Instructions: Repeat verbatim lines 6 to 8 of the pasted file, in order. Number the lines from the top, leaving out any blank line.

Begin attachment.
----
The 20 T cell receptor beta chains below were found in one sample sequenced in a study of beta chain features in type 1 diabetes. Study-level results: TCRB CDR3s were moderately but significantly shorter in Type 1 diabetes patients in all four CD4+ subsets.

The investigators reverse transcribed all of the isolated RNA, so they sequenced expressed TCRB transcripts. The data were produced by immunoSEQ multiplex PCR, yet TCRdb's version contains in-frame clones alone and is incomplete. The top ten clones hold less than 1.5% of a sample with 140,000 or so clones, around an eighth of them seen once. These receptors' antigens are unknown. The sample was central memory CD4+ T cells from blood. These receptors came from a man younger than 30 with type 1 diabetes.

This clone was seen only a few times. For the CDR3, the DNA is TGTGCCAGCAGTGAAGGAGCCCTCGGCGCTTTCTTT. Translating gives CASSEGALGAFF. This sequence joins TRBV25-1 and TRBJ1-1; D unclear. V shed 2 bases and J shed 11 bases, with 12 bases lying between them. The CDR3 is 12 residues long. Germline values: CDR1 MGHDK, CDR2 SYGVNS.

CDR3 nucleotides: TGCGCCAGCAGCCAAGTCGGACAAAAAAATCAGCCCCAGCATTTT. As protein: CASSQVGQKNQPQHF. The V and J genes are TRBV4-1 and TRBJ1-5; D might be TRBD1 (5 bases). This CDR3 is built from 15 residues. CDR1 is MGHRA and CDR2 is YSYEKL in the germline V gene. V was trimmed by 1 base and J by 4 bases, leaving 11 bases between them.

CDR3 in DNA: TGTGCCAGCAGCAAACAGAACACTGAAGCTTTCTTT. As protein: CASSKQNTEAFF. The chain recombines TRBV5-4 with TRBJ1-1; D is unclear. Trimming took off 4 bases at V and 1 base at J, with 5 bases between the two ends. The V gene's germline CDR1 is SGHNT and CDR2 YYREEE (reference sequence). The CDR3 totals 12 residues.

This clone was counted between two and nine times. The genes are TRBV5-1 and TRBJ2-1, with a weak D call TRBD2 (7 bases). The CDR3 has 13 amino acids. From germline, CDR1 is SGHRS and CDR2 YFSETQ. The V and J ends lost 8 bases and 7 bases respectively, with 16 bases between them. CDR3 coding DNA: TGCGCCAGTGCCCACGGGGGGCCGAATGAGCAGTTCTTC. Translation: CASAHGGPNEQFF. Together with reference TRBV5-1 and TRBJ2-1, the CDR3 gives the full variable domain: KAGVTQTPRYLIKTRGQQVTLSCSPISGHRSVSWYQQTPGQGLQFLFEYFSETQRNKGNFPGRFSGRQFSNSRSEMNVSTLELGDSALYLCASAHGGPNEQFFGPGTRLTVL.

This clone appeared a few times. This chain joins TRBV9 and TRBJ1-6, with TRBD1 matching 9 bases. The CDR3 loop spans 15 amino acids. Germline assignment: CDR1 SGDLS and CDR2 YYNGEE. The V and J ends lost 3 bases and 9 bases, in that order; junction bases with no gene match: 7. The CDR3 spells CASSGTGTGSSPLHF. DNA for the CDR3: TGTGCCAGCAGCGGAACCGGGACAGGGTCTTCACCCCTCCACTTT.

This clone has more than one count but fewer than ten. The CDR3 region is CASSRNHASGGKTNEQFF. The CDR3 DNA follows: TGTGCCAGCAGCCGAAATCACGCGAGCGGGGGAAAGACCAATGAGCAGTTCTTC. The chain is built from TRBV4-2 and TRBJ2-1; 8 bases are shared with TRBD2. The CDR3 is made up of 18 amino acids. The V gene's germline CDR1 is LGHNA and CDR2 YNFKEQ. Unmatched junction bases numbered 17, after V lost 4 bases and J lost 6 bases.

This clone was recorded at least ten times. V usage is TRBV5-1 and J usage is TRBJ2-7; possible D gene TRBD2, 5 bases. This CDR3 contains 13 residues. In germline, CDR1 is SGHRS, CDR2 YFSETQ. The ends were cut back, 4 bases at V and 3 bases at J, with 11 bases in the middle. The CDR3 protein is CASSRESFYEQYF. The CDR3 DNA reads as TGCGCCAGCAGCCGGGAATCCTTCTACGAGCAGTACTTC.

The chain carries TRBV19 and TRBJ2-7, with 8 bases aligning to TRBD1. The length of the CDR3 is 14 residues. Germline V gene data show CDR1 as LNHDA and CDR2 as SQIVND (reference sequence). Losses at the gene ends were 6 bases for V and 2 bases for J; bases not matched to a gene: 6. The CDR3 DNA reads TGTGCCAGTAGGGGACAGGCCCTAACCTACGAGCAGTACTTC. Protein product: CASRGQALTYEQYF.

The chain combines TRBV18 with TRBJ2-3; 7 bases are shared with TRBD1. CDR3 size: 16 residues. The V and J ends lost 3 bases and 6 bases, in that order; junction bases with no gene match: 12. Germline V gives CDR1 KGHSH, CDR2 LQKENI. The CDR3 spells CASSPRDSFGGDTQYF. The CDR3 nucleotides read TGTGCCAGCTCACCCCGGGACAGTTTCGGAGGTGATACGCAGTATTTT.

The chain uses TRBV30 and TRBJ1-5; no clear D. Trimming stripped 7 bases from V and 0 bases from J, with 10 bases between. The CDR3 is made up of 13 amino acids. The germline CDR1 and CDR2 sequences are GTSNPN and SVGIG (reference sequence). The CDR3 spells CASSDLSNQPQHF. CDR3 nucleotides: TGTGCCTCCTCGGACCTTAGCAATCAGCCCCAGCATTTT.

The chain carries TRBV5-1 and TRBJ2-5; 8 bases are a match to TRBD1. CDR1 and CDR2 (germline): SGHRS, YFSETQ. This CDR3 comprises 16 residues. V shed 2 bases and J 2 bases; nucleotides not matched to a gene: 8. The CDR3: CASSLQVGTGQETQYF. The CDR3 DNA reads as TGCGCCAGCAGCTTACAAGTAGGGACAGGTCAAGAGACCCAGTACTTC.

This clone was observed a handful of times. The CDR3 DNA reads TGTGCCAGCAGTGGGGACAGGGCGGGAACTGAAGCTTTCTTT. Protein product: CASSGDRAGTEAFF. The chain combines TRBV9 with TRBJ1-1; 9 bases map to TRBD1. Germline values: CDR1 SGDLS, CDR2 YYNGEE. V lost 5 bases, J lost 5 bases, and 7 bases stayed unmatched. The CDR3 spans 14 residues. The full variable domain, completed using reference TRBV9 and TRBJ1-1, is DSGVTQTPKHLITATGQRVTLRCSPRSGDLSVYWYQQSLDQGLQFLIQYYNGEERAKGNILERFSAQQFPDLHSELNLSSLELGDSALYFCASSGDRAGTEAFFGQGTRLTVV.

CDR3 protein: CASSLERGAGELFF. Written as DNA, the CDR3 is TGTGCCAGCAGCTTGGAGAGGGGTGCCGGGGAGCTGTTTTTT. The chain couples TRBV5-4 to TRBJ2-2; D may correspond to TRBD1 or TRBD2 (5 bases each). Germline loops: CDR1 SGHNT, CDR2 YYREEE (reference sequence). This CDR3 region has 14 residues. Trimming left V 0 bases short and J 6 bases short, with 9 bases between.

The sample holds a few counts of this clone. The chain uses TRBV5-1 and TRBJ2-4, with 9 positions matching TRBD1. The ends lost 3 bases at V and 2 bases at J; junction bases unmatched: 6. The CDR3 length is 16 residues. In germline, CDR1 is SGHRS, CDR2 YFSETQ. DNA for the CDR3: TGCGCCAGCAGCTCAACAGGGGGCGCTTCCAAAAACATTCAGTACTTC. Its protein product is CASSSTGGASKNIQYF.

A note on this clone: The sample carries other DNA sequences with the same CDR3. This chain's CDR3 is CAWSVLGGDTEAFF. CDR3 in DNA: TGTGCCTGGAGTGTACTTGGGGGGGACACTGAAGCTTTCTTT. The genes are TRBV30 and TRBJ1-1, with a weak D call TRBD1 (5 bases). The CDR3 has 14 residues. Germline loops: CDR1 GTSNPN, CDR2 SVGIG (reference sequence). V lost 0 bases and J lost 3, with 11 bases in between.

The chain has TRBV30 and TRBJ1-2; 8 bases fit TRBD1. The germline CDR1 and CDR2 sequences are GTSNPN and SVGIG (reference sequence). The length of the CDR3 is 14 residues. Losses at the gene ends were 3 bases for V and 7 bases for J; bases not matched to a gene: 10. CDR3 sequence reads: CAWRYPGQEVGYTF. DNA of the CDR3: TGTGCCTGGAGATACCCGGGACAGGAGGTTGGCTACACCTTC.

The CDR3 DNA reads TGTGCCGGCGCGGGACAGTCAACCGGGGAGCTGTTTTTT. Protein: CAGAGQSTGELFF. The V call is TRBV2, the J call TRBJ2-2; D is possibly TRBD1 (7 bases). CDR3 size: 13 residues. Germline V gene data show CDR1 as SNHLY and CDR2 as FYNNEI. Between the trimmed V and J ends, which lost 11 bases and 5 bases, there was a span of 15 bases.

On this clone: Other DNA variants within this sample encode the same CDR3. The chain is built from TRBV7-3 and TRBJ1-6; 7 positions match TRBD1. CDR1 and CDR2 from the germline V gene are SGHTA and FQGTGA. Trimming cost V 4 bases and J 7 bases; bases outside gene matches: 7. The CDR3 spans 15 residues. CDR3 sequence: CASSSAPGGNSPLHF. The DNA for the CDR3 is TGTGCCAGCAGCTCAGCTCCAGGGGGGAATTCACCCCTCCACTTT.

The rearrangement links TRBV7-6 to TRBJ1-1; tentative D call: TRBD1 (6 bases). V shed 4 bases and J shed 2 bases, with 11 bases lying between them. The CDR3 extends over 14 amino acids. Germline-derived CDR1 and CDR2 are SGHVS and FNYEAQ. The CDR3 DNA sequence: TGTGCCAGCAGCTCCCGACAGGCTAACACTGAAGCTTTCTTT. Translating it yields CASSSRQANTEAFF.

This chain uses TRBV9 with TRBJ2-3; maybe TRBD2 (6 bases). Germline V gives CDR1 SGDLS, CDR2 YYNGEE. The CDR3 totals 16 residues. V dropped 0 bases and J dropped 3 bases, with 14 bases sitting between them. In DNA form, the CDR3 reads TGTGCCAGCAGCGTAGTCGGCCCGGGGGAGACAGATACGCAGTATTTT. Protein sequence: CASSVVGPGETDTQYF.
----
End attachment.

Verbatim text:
This clone was counted between two and nine times. The genes are TRBV5-1 and TRBJ2-1, with a weak D call TRBD2 (7 bases). The CDR3 has 13 amino acids. From germline, CDR1 is SGHRS and CDR2 YFSETQ. The V and J ends lost 8 bases and 7 bases respectively, with 16 bases between them. CDR3 coding DNA: TGCGCCAGTGCCCACGGGGGGCCGAATGAGCAGTTCTTC. Translation: CASAHGGPNEQFF. Together with reference TRBV5-1 and TRBJ2-1, the CDR3 gives the full variable domain: KAGVTQTPRYLIKTRGQQVTLSCSPISGHRSVSWYQQTPGQGLQFLFEYFSETQRNKGNFPGRFSGRQFSNSRSEMNVSTLELGDSALYLCASAHGGPNEQFFGPGTRLTVL.

This clone appeared a few times. This chain joins TRBV9 and TRBJ1-6, with TRBD1 matching 9 bases. The CDR3 loop spans 15 amino acids. Germline assignment: CDR1 SGDLS and CDR2 YYNGEE. The V and J ends lost 3 bases and 9 bases, in that order; junction bases with no gene match: 7. The CDR3 spells CASSGTGTGSSPLHF. DNA for the CDR3: TGTGCCAGCAGCGGAACCGGGACAGGGTCTTCACCCCTCCACTTT.

This clone has more than one count but fewer than ten. The CDR3 region is CASSRNHASGGKTNEQFF. The CDR3 DNA follows: TGTGCCAGCAGCCGAAATCACGCGAGCGGGGGAAAGACCAATGAGCAGTTCTTC. The chain is built from TRBV4-2 and TRBJ2-1; 8 bases are shared with TRBD2. The CDR3 is made up of 18 amino acids. The V gene's germline CDR1 is LGHNA and CDR2 YNFKEQ. Unmatched junction bases numbered 17, after V lost 4 bases and J lost 6 bases.